The International Monetary Fund (IMF) has published its April World Economic Outlook for 2018, highlighting a change in fortunes for South Africa thanks to the recent changes in leadership.
In its report, the IMF raised its growth forecast for South Africa from 0.9% in 2018 and 2019, to 1.5% and 1.7%, respectively.
The change in fortunes for the country has been attributed to the election of president Cyril Ramaphosa to the top office, following the disastrous tenure of his predecessor, Jacob Zuma.
The IMF said that business confidence is likely to gradually firm up with the change in the political leadership, but warned that the country’s growth prospects remain weighed down by structural bottlenecks.
The medium-term outlook is subdued, it said, with growth expected to stabilise at 1.8% over 2020–23.
“In South Africa, the election of new political leadership reduces some of the policy uncertainty. However, advancement of the outstanding reforms is critical for reinvigorating economic growth and making it more inclusive.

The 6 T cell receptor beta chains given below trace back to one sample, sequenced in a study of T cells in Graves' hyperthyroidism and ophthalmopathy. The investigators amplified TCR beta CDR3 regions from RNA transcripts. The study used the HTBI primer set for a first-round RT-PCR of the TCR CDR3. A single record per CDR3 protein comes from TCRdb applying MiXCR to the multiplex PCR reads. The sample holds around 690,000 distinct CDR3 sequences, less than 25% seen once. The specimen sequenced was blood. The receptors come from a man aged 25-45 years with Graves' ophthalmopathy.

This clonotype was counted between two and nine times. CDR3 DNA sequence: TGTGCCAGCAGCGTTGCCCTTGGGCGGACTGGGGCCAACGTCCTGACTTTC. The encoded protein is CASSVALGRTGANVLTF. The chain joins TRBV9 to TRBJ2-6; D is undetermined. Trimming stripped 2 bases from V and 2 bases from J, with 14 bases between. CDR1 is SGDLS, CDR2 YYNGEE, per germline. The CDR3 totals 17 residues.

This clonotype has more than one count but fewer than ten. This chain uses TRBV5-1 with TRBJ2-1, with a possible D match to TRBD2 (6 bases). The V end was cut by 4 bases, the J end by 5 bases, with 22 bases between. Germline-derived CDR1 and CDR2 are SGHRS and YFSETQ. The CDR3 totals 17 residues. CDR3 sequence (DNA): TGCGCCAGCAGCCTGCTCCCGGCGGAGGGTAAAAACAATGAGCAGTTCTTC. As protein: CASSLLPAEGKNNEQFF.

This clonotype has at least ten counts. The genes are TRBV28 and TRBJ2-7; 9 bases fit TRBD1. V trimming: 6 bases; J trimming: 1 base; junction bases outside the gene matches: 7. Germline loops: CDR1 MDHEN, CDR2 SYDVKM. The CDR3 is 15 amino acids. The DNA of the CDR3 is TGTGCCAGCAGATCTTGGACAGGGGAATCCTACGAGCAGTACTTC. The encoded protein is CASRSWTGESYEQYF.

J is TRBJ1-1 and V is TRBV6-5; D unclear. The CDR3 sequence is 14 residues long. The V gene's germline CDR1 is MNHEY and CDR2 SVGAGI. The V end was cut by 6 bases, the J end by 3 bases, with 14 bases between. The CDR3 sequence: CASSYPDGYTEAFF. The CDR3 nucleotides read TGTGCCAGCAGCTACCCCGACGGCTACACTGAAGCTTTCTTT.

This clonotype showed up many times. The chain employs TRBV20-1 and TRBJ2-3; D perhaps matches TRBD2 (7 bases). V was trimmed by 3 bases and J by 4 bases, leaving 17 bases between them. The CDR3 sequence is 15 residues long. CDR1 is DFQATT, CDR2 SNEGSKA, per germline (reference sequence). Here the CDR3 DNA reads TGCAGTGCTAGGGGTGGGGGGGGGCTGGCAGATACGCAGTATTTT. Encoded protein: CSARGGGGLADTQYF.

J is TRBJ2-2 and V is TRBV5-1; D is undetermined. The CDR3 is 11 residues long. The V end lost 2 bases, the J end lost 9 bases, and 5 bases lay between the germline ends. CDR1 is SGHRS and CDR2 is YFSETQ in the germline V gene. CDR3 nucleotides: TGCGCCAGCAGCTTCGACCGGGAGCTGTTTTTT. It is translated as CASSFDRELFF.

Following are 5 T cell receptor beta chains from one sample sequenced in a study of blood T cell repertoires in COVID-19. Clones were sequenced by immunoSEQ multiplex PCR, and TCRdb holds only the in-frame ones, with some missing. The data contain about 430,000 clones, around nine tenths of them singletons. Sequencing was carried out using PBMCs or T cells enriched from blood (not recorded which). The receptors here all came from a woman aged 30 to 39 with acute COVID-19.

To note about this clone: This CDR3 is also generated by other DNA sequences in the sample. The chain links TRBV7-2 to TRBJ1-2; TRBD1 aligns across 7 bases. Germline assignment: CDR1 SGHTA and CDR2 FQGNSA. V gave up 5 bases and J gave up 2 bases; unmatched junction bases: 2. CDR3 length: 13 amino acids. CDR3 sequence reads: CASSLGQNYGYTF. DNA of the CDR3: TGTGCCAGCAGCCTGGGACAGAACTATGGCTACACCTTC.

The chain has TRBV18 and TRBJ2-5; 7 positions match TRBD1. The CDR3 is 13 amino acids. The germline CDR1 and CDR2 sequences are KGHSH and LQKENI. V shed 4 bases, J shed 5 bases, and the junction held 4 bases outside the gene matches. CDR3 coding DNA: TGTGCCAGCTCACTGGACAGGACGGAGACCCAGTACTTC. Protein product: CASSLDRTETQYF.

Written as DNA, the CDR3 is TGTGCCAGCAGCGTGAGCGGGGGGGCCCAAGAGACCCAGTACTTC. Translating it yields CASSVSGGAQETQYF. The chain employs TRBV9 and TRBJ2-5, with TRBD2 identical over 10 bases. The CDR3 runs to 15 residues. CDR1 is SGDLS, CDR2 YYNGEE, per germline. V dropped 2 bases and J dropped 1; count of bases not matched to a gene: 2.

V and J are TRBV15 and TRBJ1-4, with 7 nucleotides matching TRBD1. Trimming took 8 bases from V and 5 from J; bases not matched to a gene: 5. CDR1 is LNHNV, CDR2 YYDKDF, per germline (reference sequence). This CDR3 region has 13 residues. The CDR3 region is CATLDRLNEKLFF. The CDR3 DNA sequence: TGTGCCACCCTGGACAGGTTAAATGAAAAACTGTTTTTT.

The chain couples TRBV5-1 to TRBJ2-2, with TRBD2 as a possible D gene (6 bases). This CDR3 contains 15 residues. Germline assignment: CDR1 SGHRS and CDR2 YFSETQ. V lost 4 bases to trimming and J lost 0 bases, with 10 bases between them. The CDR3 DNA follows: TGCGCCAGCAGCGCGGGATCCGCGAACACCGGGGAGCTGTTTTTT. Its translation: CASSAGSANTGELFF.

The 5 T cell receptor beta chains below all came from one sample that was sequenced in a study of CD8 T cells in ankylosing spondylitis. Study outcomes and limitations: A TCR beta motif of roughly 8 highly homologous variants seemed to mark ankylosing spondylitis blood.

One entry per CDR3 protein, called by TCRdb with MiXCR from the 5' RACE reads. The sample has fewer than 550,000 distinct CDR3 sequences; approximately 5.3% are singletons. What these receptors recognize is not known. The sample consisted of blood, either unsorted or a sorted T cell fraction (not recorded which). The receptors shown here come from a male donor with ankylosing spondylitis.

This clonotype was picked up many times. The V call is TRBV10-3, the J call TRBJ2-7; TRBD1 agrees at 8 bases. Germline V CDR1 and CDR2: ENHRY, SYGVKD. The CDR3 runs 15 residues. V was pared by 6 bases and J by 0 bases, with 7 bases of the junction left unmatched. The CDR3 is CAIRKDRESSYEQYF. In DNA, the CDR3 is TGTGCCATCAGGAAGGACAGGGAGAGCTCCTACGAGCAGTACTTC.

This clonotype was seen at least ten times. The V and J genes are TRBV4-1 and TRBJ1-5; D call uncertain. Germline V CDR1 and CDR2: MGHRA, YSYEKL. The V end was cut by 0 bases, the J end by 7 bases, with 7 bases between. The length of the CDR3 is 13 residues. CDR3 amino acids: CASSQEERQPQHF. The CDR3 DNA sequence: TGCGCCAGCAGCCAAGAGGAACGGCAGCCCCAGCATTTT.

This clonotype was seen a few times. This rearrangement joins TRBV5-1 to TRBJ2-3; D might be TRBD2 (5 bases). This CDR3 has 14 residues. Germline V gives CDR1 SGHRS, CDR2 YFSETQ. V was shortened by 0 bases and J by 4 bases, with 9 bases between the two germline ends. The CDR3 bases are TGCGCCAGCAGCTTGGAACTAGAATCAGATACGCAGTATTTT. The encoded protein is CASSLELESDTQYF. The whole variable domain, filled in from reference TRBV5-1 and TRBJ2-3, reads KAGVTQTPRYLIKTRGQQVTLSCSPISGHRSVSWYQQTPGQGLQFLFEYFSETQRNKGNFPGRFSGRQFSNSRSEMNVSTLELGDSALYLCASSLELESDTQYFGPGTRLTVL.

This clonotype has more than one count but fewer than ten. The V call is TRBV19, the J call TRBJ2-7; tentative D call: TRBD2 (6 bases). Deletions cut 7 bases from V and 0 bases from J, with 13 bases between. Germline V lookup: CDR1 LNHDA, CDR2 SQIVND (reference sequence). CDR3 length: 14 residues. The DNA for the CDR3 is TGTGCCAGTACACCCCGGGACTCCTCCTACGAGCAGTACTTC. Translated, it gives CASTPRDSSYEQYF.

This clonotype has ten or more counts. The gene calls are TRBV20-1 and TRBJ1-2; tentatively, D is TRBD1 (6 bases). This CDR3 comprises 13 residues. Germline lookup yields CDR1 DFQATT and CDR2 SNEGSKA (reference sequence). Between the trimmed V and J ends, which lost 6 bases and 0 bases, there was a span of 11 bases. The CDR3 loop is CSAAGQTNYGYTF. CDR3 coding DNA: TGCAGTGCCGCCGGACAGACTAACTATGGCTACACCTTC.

“Improving infrastructure; reducing barriers to entry in key sectors, including transportation and telecommunications; improving the efficiency of government spending; and reducing policy uncertainty remain central to attracting private investment, raising productivity across the economy, and promoting job creation,” the group said.
Another point of concern raised was the proposal to introduce a national minimum wage. This policy has the potential to hurt firms’ competitiveness and employment prospects in the formal sector, the IMF warned – but it could improve working conditions and reduce poverty.
The group expects the unemployment situation in South Africa to reach new worst-ever levels, with the 2018 unemployment number expected to hit 27.9% in 2018, and climb to 28.3% in 2019.
“For a sustained rise in living standards and inclusiveness, however, broad-based efforts are needed to raise the quality of education and improve access to opportunities for all segments of society,” it said.
Despite the turnaround, the IMF data shows that South Africa is lagging behind its peers in sub-Saharan Africa, where middle-income countries are seeing growth rate projections between 4% and 7%.